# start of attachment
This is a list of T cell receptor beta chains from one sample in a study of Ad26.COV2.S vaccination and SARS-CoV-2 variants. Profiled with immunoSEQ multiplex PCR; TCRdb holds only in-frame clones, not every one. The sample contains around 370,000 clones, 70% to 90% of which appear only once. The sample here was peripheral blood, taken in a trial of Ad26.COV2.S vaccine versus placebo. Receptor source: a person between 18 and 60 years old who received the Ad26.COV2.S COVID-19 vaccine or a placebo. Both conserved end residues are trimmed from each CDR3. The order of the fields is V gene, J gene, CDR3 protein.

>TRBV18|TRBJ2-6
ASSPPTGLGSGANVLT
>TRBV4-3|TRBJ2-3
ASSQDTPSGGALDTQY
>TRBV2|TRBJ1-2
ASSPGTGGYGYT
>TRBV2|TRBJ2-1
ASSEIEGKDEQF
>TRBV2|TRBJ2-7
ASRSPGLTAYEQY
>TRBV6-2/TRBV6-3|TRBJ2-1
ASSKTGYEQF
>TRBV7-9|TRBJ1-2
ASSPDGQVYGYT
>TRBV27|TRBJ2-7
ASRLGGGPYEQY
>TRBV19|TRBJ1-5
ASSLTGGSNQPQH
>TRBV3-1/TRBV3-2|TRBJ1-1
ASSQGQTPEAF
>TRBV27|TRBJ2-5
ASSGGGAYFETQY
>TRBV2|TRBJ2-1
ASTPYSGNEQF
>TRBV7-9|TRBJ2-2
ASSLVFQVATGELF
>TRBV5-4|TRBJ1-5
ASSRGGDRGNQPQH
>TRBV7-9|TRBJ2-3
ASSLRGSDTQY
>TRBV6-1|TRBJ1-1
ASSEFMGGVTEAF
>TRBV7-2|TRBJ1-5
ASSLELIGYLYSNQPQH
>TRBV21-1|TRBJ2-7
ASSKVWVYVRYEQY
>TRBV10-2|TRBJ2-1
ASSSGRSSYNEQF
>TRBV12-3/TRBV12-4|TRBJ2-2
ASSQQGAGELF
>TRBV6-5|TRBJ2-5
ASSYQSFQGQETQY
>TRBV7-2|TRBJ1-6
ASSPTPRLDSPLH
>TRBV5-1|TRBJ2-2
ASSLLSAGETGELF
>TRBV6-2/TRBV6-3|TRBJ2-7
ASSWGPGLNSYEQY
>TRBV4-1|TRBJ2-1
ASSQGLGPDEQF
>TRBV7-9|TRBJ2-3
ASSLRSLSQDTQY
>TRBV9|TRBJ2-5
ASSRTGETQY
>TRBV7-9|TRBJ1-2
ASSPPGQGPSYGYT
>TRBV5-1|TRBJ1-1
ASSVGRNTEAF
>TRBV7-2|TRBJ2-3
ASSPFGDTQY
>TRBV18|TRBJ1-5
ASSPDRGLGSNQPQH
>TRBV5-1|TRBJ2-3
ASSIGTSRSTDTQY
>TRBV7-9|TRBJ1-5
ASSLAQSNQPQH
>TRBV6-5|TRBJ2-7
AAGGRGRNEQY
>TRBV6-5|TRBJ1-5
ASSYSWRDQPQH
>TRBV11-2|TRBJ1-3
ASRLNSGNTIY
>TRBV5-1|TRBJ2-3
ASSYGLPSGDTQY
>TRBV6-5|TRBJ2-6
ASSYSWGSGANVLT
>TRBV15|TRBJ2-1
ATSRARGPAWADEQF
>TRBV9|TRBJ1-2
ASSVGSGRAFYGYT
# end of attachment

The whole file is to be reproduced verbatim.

This is a list of T cell receptor beta chains from one sample in a study of Ad26.COV2.S vaccination and SARS-CoV-2 variants. Profiled with immunoSEQ multiplex PCR; TCRdb holds only in-frame clones, not every one. The sample contains around 370,000 clones, 70% to 90% of which appear only once. The sample here was peripheral blood, taken in a trial of Ad26.COV2.S vaccine versus placebo. Receptor source: a person between 18 and 60 years old who received the Ad26.COV2.S COVID-19 vaccine or a placebo. Both conserved end residues are trimmed from each CDR3. The order of the fields is V gene, J gene, CDR3 protein.

>TRBV18|TRBJ2-6
ASSPPTGLGSGANVLT
>TRBV4-3|TRBJ2-3
ASSQDTPSGGALDTQY
>TRBV2|TRBJ1-2
ASSPGTGGYGYT
>TRBV2|TRBJ2-1
ASSEIEGKDEQF
>TRBV2|TRBJ2-7
ASRSPGLTAYEQY
>TRBV6-2/TRBV6-3|TRBJ2-1
ASSKTGYEQF
>TRBV7-9|TRBJ1-2
ASSPDGQVYGYT
>TRBV27|TRBJ2-7
ASRLGGGPYEQY
>TRBV19|TRBJ1-5
ASSLTGGSNQPQH
>TRBV3-1/TRBV3-2|TRBJ1-1
ASSQGQTPEAF
>TRBV27|TRBJ2-5
ASSGGGAYFETQY
>TRBV2|TRBJ2-1
ASTPYSGNEQF
>TRBV7-9|TRBJ2-2
ASSLVFQVATGELF
>TRBV5-4|TRBJ1-5
ASSRGGDRGNQPQH
>TRBV7-9|TRBJ2-3
ASSLRGSDTQY
>TRBV6-1|TRBJ1-1
ASSEFMGGVTEAF
>TRBV7-2|TRBJ1-5
ASSLELIGYLYSNQPQH
>TRBV21-1|TRBJ2-7
ASSKVWVYVRYEQY
>TRBV10-2|TRBJ2-1
ASSSGRSSYNEQF
>TRBV12-3/TRBV12-4|TRBJ2-2
ASSQQGAGELF
>TRBV6-5|TRBJ2-5
ASSYQSFQGQETQY
>TRBV7-2|TRBJ1-6
ASSPTPRLDSPLH
>TRBV5-1|TRBJ2-2
ASSLLSAGETGELF
>TRBV6-2/TRBV6-3|TRBJ2-7
ASSWGPGLNSYEQY
>TRBV4-1|TRBJ2-1
ASSQGLGPDEQF
>TRBV7-9|TRBJ2-3
ASSLRSLSQDTQY
>TRBV9|TRBJ2-5
ASSRTGETQY
>TRBV7-9|TRBJ1-2
ASSPPGQGPSYGYT
>TRBV5-1|TRBJ1-1
ASSVGRNTEAF
>TRBV7-2|TRBJ2-3
ASSPFGDTQY
>TRBV18|TRBJ1-5
ASSPDRGLGSNQPQH
>TRBV5-1|TRBJ2-3
ASSIGTSRSTDTQY
>TRBV7-9|TRBJ1-5
ASSLAQSNQPQH
>TRBV6-5|TRBJ2-7
AAGGRGRNEQY
>TRBV6-5|TRBJ1-5
ASSYSWRDQPQH
>TRBV11-2|TRBJ1-3
ASRLNSGNTIY
>TRBV5-1|TRBJ2-3
ASSYGLPSGDTQY
>TRBV6-5|TRBJ2-6
ASSYSWGSGANVLT
>TRBV15|TRBJ2-1
ATSRARGPAWADEQF
>TRBV9|TRBJ1-2
ASSVGSGRAFYGYT